The attack can be split into 4 parts :

- Blinding
- Searching for PKCS conforming messages
- Reducing the set of solutions
- Computing the solution

### Step 1 - Blinding#

This step is quite simple. It consist in finding a $s_0$ such that $c_0 = c*{s_0}^e$ is PKCS conforming.

When you already have a valid ciphertext, it’s easy to see that $s_0 = 1$ will work.

You now have :

\[c_0 = c\] \[i = 1\] \[M_0 = \{[2B, 3B-1]\}\]

$i$ is a counter to track down the process of finding the solution. $M$ is the list of intervals in which the solution can be.

### Step 2 - Searching for PKCS conforming messages#

This step is divided into 3 cases.

**Starting the search**

The first one is when $i=1$, this means that you are just starting the search. In this case, you need to find the smallest $s_1 \geq \frac{n}{3B}$ such that $c_1 = {c_0}*{s_1}^e $ is PKCS conforming. No need to search for smaller values because ${c_0}*{s_1}$ would never be PKCS conforming. This step can take a lot of time so be patient. When you’ve found it, go to step 3.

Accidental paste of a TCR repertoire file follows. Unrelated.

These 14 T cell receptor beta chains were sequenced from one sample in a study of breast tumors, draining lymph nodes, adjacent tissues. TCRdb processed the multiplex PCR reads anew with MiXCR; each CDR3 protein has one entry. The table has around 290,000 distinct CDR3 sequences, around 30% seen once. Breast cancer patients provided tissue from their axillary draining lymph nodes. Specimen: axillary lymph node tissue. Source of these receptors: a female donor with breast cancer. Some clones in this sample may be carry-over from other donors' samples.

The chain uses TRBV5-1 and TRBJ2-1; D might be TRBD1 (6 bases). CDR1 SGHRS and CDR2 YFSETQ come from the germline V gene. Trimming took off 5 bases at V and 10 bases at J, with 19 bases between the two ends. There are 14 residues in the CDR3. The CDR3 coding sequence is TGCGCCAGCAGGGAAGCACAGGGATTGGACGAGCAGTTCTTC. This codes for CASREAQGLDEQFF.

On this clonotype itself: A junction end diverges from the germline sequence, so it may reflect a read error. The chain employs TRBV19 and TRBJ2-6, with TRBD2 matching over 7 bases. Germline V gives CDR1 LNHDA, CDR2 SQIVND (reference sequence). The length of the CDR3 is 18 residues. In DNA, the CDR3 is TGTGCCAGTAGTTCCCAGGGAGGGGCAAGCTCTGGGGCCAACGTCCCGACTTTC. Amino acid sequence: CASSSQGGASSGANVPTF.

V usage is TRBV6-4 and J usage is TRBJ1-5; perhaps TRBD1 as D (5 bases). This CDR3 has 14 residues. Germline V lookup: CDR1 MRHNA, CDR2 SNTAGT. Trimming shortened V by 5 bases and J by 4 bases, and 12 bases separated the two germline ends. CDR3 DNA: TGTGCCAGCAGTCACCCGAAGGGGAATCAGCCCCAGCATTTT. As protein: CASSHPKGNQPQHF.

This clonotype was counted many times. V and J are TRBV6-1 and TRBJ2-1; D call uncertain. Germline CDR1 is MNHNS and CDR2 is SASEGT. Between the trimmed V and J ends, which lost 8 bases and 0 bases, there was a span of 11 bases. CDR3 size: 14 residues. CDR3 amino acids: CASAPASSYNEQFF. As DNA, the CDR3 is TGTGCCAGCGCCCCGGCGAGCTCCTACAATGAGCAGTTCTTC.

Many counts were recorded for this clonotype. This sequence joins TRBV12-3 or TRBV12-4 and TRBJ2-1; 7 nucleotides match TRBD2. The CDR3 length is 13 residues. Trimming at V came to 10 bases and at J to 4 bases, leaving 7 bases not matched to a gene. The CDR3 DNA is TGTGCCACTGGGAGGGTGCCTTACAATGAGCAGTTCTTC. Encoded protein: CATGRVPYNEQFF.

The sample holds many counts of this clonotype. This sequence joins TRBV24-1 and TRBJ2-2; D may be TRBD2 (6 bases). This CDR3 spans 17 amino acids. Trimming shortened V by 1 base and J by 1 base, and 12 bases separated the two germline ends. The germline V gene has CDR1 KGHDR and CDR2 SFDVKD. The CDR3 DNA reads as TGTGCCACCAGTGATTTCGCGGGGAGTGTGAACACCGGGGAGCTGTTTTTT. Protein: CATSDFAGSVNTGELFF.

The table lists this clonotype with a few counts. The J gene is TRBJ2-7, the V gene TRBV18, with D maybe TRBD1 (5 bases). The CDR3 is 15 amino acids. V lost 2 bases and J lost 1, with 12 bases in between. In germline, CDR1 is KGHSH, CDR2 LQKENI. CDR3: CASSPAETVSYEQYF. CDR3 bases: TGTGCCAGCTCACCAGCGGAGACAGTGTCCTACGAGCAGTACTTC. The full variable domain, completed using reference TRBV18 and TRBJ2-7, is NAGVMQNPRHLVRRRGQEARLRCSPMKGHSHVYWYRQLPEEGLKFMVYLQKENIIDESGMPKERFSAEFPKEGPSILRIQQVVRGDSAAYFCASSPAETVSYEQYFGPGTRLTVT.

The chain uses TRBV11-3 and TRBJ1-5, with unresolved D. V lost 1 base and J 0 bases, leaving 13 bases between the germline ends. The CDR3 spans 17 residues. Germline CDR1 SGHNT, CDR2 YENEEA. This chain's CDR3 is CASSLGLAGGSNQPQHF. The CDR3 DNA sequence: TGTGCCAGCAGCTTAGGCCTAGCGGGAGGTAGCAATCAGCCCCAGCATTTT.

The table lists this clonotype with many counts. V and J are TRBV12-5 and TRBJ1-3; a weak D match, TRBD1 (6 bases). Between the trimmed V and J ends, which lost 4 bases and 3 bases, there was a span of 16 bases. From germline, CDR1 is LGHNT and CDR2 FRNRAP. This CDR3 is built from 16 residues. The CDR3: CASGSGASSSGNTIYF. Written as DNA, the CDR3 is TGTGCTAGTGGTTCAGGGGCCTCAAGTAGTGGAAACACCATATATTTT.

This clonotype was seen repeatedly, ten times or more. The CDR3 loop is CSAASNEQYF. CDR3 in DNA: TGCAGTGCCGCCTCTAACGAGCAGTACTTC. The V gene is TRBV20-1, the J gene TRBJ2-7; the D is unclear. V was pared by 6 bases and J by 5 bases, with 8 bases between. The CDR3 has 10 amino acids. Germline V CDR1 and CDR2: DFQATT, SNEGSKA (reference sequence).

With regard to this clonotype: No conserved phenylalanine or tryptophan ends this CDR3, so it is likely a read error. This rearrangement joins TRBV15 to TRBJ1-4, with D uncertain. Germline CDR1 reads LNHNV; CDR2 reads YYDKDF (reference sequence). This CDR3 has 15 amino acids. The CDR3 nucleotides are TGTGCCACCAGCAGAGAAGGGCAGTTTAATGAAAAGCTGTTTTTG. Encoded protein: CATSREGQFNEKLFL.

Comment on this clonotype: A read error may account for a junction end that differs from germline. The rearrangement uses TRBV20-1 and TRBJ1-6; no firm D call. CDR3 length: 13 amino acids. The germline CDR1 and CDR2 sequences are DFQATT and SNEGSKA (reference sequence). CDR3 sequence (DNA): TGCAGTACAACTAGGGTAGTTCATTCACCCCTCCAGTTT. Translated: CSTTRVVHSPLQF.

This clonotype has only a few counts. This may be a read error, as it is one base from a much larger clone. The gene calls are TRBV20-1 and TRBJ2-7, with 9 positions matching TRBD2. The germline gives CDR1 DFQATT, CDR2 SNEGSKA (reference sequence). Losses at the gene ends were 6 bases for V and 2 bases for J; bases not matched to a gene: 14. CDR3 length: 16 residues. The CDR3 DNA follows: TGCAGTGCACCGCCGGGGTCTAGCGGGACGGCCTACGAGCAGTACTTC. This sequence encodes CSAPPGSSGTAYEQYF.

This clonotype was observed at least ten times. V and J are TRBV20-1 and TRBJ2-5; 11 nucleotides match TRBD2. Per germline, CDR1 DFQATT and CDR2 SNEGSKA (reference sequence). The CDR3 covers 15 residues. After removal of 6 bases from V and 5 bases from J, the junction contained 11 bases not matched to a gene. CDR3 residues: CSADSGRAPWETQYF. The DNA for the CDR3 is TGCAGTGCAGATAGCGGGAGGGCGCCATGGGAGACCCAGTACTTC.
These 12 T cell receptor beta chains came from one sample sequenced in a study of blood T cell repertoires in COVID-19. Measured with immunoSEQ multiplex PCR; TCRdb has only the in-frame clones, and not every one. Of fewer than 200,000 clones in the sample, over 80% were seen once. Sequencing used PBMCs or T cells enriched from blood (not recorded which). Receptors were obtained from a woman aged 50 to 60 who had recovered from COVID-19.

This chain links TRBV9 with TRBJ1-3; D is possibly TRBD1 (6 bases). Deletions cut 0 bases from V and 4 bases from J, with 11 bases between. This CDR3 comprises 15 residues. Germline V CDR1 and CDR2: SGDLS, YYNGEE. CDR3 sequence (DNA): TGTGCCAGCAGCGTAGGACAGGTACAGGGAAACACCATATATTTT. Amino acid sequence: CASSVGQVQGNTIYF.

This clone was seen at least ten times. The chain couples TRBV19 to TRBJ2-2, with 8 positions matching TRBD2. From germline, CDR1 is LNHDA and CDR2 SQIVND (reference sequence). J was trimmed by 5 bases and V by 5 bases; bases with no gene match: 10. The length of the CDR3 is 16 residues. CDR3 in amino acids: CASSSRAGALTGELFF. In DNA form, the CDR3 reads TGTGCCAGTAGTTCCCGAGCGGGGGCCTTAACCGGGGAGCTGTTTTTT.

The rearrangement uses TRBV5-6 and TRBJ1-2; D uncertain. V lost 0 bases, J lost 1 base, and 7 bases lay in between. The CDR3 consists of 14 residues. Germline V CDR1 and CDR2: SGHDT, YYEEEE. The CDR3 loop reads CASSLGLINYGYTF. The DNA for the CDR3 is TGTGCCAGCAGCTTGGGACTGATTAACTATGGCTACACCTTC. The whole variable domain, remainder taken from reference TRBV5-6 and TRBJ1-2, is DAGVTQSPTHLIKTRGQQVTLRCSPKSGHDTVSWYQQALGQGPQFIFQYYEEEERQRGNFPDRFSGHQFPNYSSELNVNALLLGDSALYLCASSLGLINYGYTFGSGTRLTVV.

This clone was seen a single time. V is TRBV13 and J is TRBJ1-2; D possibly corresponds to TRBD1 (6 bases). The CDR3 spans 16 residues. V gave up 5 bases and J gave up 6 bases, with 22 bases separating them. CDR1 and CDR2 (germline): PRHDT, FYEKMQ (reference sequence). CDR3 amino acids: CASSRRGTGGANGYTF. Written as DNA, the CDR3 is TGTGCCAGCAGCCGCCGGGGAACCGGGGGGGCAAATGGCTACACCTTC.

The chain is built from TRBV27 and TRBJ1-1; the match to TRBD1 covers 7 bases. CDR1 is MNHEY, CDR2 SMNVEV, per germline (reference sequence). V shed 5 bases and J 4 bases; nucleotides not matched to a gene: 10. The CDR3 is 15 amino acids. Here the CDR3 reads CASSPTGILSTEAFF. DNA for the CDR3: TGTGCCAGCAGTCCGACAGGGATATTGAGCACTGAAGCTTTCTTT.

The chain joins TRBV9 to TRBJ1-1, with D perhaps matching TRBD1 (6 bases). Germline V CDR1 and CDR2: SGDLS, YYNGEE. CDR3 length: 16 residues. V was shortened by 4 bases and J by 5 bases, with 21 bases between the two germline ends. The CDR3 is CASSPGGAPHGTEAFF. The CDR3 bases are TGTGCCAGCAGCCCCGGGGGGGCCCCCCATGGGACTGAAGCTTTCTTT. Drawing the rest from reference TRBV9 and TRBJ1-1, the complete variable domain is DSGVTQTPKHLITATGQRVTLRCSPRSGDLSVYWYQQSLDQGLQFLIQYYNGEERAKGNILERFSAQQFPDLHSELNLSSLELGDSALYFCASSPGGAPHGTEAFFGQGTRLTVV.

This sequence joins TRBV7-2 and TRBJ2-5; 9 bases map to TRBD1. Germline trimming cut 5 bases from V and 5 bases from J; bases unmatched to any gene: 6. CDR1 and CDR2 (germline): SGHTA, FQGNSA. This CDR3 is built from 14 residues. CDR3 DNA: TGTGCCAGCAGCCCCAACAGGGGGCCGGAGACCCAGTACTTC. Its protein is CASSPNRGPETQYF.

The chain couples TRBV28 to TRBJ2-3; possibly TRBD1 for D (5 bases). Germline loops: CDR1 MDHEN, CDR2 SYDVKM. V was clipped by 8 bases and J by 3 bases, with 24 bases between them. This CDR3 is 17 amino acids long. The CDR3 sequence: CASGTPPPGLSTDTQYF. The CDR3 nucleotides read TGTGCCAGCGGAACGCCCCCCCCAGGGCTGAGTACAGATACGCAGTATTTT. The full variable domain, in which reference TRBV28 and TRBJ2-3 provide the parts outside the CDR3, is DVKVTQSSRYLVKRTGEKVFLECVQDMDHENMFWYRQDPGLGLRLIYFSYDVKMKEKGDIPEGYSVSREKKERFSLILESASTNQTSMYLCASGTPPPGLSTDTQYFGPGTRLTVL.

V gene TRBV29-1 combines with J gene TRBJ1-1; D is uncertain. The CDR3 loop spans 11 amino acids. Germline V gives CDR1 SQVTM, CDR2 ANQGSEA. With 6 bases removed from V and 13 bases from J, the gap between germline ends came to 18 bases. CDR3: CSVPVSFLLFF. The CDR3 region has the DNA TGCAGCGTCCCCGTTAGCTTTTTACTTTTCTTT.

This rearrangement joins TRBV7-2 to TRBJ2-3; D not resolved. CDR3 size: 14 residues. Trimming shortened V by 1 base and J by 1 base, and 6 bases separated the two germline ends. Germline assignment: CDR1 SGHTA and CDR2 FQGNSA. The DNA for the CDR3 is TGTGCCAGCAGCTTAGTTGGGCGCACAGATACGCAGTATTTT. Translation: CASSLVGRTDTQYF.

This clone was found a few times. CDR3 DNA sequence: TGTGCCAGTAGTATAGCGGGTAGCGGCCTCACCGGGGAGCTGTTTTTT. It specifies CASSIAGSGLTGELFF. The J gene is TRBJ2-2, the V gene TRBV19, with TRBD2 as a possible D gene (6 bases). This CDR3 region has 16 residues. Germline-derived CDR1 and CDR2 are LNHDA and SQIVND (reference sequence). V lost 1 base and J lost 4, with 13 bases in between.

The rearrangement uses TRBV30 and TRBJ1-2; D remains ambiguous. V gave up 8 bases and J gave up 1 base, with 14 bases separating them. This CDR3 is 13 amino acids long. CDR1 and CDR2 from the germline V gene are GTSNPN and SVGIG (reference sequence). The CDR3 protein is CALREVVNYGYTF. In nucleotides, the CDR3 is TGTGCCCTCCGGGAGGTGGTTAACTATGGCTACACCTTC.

**When you have more than 1 interval**

In this case, $i > 1$ and $|M_{i-1}| \geq 2$. You just search for the smallest $s_i > s_{i-1}$ such that ${c_0}*{s_i}^e$ is PKCS conforming. When you’ve found it, go to step 3.

**When you have a single interval**

In this case, $i > 1$ and $|M_{i-1}| = 1$. Let’s give the two boundaries names :

\[M_{i-1} = \{[a, b]\}\]

Now search for a value of $s_i$ such that ${c_0}*{s_i}^e$ is PKCS conforming, respecting the condition :

\[\frac{2B+r_i*n}{b} \leq s_i < \frac{3B+r_i*n}{a}\]

with $r_i \geq 2\frac{bs_{i-1}-2B}{n}$

This condition ensures that the remaining interval is divided in half each iteration. More information can be found here. When you’ve found $s_i$, go to step 3.

### Step 3 - Reducing the set of solutions#

This step is the reconstruction of the intervals with the new information gathered. The new set $M_i$ is computed as such :